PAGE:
What are legal pressures to respect human rights for German companies?
There are three pillars supporting this; the legal pillar, the public pressure pillar, and the economic pillar. They may vary in their importance, but they are all evident.
The legal pillar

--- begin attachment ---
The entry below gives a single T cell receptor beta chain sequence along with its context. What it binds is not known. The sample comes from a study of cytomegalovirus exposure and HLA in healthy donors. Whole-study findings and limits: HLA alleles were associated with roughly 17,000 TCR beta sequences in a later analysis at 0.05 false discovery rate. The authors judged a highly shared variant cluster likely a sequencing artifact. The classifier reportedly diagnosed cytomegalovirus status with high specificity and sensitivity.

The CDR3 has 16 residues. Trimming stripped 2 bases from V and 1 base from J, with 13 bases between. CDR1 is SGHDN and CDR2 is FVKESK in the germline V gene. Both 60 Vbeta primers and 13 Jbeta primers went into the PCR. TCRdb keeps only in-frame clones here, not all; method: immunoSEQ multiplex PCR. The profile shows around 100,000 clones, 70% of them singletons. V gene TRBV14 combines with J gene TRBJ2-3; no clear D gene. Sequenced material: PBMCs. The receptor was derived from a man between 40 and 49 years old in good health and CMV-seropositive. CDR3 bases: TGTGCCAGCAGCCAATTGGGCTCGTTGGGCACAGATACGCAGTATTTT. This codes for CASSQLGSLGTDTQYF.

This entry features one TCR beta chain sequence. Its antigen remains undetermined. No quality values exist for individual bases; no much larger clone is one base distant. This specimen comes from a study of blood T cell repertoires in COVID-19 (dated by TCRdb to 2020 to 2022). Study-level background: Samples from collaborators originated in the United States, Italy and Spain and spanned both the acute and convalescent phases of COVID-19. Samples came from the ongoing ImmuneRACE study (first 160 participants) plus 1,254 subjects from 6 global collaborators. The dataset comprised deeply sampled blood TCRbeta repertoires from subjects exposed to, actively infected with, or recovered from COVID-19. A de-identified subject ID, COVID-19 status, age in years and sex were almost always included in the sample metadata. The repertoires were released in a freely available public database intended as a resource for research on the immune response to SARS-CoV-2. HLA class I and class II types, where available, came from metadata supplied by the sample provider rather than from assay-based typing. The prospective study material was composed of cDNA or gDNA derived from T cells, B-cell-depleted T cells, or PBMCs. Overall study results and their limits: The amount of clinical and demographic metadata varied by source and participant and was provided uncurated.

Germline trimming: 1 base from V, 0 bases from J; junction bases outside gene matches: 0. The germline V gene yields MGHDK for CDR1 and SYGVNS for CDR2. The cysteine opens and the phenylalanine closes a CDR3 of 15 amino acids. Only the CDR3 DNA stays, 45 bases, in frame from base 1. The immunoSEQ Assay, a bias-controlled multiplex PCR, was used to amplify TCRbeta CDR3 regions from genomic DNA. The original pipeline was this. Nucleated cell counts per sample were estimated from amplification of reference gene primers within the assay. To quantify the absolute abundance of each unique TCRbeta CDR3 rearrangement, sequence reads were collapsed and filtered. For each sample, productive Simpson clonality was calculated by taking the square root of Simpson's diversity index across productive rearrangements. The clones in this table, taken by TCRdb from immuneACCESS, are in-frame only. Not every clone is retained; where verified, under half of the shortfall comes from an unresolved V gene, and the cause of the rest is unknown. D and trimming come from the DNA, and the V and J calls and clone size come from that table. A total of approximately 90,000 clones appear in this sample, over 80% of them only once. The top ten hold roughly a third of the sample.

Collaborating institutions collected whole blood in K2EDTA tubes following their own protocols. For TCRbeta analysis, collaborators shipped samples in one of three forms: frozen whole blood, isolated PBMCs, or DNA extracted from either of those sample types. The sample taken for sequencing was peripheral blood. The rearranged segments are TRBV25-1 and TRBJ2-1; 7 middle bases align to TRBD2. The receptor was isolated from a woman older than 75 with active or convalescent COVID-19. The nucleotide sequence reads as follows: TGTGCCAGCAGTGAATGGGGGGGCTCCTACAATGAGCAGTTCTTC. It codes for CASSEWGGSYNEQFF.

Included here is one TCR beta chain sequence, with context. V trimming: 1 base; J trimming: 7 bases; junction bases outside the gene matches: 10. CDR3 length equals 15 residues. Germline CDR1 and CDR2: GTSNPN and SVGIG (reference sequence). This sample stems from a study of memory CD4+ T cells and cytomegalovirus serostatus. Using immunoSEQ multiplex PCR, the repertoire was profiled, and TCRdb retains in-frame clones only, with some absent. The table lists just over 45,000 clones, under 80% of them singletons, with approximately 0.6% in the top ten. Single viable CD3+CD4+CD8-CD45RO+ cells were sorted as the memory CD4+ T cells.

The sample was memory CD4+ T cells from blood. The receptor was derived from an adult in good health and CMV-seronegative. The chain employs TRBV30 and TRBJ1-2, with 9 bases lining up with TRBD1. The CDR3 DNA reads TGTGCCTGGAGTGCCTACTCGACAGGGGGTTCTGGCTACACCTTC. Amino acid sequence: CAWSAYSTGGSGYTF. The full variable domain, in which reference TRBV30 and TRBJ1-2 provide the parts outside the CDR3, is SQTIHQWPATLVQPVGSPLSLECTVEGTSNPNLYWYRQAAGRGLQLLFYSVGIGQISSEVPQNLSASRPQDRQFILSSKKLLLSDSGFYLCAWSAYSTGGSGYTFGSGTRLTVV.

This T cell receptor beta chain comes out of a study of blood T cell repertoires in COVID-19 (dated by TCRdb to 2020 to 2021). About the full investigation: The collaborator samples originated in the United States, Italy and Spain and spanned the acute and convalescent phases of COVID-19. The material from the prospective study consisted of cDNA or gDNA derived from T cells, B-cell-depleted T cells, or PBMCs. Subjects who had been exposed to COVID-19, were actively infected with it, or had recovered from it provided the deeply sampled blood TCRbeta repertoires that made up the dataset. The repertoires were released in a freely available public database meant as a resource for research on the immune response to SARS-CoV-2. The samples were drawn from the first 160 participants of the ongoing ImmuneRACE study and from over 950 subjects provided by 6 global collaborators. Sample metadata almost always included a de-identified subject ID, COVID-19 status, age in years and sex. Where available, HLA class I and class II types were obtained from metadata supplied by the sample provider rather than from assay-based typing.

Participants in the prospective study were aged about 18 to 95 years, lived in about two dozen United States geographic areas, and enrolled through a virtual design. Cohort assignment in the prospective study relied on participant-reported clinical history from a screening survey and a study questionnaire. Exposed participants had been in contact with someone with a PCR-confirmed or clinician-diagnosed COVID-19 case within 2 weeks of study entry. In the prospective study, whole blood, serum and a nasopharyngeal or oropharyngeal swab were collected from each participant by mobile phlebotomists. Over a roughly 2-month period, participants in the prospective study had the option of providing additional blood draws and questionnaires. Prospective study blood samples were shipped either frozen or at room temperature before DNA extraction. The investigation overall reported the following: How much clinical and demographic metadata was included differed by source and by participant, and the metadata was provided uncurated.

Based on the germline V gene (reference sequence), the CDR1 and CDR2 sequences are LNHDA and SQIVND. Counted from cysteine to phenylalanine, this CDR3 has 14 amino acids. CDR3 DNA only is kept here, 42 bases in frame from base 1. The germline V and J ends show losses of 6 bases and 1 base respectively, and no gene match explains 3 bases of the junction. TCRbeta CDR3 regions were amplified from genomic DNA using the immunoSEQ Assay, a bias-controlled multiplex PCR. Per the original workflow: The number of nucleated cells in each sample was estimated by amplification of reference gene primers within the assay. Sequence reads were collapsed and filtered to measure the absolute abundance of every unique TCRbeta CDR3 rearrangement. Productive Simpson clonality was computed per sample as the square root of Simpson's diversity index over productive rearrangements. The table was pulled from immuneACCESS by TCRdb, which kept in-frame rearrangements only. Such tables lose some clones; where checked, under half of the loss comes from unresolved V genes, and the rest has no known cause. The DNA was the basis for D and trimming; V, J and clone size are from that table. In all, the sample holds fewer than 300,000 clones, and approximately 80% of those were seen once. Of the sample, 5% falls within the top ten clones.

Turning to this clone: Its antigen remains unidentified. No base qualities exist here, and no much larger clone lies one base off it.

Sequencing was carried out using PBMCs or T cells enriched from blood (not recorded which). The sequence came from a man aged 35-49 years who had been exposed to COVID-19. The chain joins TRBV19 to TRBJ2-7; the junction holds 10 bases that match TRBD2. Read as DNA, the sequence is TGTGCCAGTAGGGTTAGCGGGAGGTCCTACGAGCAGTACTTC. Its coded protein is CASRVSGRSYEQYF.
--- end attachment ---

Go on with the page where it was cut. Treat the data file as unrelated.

With regards to the legal situation for companies in Germany, the United Nations (UN) guiding principles for business and human rights is included in soft laws. In 2011, the UN Human Rights Council unanimously adopted guidelines which introduce a different notion about the responsibilities of business. The guidelines clearly define that states have an obligation to protect human rights. Also, the guidelines state that companies have to respect human rights in their field of influence. Where companies operate and have influence, they have an obligation to respect human rights even if the state does not fulfill its human rights responsibilities. That notion is reflected in the Sustainable Development Goals (SDGs), and business has a responsibility to direct the world towards SDGs. A shift in the paradigm demanding that business takes responsibility towards developing the world in a better way is vital for progress. In Europe, soft laws are gradually developing into binding laws.